How to stay healthy when going abroad: be prepared & proactive

Plan ahead:

Getting sick is a drag anywhere. It is especially heart breaking when you have worked hard all year to take valuable vacation time. When traveling to foreign countries your immune system will likely encounter “new” germs and toxins. So, before you leave home, spend the few weeks ahead preparing your body to fight. Eat plenty of fresh fruits and veggies, get lots of sleep and exercise, and try to manage daily stress through Yoga, meditation or mindfulness. It also doesn’t hurt to try and avoid others who may have flu symptoms or colds.Another great way to plan ahead is to ensure that any medications you take regularly are well stocked and easily reachable throughout your trip. Carry any and all prescriptions with you including those for lenses (just in case).  You can also check out the Center for Disease Control and Prevention’s website for any recommendations for the area you are traveling. It is also a great idea to bring a small first aid kit for any minor emergencies along the way.

Stay healthy:

Now that you have gotten off on the healthiest start possible, stay that way! Here are some helpful tips to avoid unwanted illness during travel:

  1. Drink LOTS of water
  2. Avoid tap water where possible
  3. Wear appropriate footwear for all occasions
  4. Take group or licensed transportation (*a major cause of death or injury while traveling is road accidents)
  5. Always use mosquito repellant when necessary
  6. Don’t forget sunscreen

Although these tips don’t guarantee that you won’t get sick, they will ensure that you are protected from more serious illnesses and injuries that could easily ruin a great trip. And remember, travel with an open mind and be well.

All I need is the air that I breathe and to love you…

Remember that tune by The Hollies from 1974 “The Air I Breathe”?  That plays in my head as I speed through Chiang Mai on the back of my daughter’s motorbike.  I wear a white mask along with my helmet.  And sensible shoes.  And long pants. I rode one timewithout the helmet to a night of Thai barbecue.  As cars sped past us nearly sideswiping us off the road, my mantra was “I’m gonna die, I’m gonna die.”  The little Thai gals sit sidesaddle on the backs of bikes in straight skirts, their pretty dark hair unemcumbered by an ugly helmet.  Nevermind.  I want to live.

Anyway, back to the mask.  If you remain in northern Thailand for the burning season which can run from February to April, you will encounter smoke, dust, and haze.  It is everywhere.  In the mountains, the valleys, the city.  If you suffer from sensitive sinusesas I do, it can be especially problematic. The air quality suffers so badly this time of year because all the rice farmers burn the leftover straw in their fields. It’s sort of like when they burn the sugar cane in Hawaii.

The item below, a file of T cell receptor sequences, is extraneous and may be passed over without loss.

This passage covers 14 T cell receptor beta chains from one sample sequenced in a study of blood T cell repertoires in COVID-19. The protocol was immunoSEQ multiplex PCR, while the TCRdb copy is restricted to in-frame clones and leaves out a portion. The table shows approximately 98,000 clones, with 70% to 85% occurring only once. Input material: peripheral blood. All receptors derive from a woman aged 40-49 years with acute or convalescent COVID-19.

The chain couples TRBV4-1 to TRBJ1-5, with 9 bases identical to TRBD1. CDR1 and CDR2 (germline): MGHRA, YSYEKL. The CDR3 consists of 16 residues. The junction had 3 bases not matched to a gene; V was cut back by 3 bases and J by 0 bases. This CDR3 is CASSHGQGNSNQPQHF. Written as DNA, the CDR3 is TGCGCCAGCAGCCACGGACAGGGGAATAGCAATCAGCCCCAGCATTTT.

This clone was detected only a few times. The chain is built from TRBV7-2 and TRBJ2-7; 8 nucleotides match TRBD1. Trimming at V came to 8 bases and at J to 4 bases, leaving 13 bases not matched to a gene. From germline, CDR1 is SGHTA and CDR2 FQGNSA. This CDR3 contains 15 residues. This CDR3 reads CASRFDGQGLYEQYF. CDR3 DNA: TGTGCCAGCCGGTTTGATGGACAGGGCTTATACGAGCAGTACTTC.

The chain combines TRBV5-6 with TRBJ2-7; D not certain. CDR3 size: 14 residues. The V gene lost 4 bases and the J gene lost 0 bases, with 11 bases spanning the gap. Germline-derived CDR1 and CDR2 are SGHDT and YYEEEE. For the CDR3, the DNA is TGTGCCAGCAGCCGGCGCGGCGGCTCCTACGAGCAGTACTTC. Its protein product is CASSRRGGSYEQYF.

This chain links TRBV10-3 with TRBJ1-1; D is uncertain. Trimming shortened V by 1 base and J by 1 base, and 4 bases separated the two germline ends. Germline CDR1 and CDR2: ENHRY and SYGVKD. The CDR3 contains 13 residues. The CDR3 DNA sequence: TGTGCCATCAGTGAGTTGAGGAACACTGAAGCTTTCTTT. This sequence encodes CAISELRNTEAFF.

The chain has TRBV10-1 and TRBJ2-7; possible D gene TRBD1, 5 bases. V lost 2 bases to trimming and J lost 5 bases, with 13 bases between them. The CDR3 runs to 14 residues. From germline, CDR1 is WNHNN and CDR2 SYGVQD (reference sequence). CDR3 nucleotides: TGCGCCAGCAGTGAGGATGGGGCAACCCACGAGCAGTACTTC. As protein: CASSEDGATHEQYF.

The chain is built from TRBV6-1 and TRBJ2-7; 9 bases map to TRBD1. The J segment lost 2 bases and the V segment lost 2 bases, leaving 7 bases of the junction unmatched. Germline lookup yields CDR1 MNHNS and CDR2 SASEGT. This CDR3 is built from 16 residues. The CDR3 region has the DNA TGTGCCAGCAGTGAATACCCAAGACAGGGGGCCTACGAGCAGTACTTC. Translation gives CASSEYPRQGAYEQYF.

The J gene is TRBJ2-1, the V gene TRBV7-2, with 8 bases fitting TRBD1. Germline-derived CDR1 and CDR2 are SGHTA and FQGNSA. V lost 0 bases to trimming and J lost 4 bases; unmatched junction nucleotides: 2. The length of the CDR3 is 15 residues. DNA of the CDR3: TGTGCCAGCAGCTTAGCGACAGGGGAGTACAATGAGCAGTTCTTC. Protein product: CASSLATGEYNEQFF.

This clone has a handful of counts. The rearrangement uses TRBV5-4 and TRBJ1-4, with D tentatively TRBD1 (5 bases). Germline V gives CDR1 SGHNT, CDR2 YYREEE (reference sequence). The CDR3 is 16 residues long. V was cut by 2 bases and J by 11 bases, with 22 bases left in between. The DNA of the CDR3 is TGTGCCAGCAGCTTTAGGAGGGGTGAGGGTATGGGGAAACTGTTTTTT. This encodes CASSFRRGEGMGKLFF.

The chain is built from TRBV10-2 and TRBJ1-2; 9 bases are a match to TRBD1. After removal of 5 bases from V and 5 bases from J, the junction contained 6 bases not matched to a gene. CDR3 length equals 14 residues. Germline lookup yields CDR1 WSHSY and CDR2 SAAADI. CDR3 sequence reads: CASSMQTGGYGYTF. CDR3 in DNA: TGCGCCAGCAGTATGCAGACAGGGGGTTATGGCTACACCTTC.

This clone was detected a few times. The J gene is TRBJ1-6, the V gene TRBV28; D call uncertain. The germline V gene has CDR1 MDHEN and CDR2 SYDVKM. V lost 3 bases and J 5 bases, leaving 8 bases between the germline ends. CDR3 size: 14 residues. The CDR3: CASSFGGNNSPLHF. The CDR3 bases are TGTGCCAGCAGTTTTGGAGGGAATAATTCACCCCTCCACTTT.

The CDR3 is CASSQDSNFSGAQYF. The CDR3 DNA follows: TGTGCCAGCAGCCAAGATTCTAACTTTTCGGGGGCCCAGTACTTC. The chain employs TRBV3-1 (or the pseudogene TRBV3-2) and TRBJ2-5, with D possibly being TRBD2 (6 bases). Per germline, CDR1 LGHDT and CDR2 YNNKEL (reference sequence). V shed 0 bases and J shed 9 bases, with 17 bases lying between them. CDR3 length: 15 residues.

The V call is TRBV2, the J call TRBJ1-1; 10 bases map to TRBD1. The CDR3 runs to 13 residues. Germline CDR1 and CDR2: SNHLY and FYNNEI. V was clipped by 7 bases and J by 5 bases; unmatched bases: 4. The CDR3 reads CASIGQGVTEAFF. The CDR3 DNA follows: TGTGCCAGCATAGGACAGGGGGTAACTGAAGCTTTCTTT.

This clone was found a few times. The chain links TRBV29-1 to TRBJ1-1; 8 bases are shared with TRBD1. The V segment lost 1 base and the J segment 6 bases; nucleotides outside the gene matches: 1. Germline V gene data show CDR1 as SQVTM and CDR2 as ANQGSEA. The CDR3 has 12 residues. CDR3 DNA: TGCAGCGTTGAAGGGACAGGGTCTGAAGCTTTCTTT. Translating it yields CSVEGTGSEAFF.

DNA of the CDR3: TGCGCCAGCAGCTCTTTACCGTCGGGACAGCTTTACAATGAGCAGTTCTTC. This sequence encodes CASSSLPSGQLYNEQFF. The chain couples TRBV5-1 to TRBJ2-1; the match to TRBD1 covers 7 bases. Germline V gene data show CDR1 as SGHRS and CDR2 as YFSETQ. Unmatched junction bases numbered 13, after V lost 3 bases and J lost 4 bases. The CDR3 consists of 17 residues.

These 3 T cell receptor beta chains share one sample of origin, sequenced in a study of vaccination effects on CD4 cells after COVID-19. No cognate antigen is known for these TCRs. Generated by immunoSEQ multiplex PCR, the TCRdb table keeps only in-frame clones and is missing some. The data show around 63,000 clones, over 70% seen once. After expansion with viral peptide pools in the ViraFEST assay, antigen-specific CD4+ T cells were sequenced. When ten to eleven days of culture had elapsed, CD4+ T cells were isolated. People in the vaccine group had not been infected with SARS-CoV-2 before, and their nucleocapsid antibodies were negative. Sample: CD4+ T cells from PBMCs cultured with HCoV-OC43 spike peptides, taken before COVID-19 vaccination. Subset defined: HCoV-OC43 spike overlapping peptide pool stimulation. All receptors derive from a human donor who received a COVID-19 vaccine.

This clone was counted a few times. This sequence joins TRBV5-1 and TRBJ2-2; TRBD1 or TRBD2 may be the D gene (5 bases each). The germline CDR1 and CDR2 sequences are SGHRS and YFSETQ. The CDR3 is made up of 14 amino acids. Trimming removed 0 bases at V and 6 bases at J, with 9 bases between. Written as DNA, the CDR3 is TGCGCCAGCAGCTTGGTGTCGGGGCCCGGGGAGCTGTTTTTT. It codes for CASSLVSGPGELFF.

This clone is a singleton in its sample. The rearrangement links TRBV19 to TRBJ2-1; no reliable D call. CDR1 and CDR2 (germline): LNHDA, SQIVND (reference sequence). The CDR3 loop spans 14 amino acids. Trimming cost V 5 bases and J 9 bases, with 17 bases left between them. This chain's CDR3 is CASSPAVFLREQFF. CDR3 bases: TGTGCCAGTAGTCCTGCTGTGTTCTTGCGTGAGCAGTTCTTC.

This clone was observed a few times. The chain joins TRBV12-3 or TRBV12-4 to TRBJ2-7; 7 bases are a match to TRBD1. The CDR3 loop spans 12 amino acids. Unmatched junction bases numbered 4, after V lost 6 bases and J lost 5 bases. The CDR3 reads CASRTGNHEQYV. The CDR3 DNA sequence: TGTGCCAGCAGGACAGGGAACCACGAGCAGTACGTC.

These are photos published in the Telegraph Travel Section in 2012 showing those protesting the declining air quality.  It got so bad that year a record number of people ended up in the hospital with breathing difficulties.  Supposedly, some laws were enacted to alleviate the situation but it is unclear how well these are being enforced.

smog in chaing maichiang mai smog

So what can you do?

Well, first of all, if you can avoid traveling to the north from March through June, you should miss the haze and bad air. With the start of the rainy season in June, the air will begin to get scrubbed clean and the air quality should slowly begin to improve.

Go to the south.  Tour the famous Buddhas of Bangkok.  Lay on the beach in Krabi.

If you must be in Chiang Mai at this time of year, then plan to stay inside as much as you can. Now would be the time to pay more for an expensive taxi and leave the motorbike at home.

Invest in a good quality air purifier.  Go to your local Tesco Lotus and buy the best one you can afford.  Run it continuously.

While you’re at Tesco, buy some nasal spray.  Get two bottles: one of saline and one of Nasacort.  Use the saline often.  Use the Nasacort as directed on the package.  It is wise to be proactive with it especially if you’re like me and get sinus infections easily.

When you must go out, wear a mask.  Get a good one that is rated N95.  You might have to go to a department or home store to get one of these.  I usually purchase a box of them for myself back in the states and take it with me.

Burn season will be unpleasant, but it won’t last.  Spend a little extra money.  It will be worth your health in the long run.